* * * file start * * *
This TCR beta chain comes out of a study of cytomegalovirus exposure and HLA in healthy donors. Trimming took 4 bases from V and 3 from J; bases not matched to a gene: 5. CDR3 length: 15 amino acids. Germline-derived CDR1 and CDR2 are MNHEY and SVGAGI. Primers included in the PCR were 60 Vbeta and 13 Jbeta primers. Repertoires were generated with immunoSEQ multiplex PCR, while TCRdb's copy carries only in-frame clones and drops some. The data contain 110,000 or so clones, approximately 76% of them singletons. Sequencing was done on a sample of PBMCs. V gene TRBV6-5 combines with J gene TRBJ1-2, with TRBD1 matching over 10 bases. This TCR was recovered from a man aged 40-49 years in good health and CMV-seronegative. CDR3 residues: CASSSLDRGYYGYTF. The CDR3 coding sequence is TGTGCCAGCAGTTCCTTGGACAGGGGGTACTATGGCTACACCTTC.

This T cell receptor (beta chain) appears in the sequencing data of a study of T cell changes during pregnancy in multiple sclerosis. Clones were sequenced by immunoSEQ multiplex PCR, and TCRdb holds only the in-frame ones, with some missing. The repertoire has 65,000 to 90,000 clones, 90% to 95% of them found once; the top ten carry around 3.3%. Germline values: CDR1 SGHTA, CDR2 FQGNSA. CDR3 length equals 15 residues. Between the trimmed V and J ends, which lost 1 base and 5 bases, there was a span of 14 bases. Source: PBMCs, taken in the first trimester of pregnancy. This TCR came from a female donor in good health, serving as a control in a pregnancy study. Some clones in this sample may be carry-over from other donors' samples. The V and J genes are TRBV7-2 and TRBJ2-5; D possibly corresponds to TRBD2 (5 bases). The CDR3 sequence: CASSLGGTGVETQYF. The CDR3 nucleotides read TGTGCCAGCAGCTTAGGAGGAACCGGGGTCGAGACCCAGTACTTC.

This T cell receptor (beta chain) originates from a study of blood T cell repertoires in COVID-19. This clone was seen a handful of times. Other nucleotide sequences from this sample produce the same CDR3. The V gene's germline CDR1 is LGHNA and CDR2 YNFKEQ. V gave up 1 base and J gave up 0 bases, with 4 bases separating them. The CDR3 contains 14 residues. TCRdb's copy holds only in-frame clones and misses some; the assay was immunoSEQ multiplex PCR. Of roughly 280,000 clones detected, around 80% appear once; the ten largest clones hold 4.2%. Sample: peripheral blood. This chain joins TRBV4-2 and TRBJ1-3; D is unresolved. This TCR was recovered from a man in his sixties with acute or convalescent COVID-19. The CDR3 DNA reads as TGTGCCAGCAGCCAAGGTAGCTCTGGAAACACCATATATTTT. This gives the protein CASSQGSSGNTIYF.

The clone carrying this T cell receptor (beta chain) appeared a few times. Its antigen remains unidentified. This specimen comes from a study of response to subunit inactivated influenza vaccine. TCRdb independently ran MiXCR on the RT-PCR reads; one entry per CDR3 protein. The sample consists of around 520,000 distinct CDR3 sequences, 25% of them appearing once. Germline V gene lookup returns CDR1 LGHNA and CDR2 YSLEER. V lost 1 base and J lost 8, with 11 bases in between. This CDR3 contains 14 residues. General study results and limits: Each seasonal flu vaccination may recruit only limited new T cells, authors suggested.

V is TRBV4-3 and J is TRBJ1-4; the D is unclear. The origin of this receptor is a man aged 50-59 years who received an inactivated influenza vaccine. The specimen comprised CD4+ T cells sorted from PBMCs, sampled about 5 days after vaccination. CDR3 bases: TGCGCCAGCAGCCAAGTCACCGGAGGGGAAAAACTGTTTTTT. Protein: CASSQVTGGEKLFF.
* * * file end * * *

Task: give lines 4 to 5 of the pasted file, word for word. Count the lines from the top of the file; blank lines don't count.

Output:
The clone carrying this T cell receptor (beta chain) appeared a few times. Its antigen remains unidentified. This specimen comes from a study of response to subunit inactivated influenza vaccine. TCRdb independently ran MiXCR on the RT-PCR reads; one entry per CDR3 protein. The sample consists of around 520,000 distinct CDR3 sequences, 25% of them appearing once. Germline V gene lookup returns CDR1 LGHNA and CDR2 YSLEER. V lost 1 base and J lost 8, with 11 bases in between. This CDR3 contains 14 residues. General study results and limits: Each seasonal flu vaccination may recruit only limited new T cells, authors suggested.

V is TRBV4-3 and J is TRBJ1-4; the D is unclear. The origin of this receptor is a man aged 50-59 years who received an inactivated influenza vaccine. The specimen comprised CD4+ T cells sorted from PBMCs, sampled about 5 days after vaccination. CDR3 bases: TGCGCCAGCAGCCAAGTCACCGGAGGGGAAAAACTGTTTTTT. Protein: CASSQVTGGEKLFF.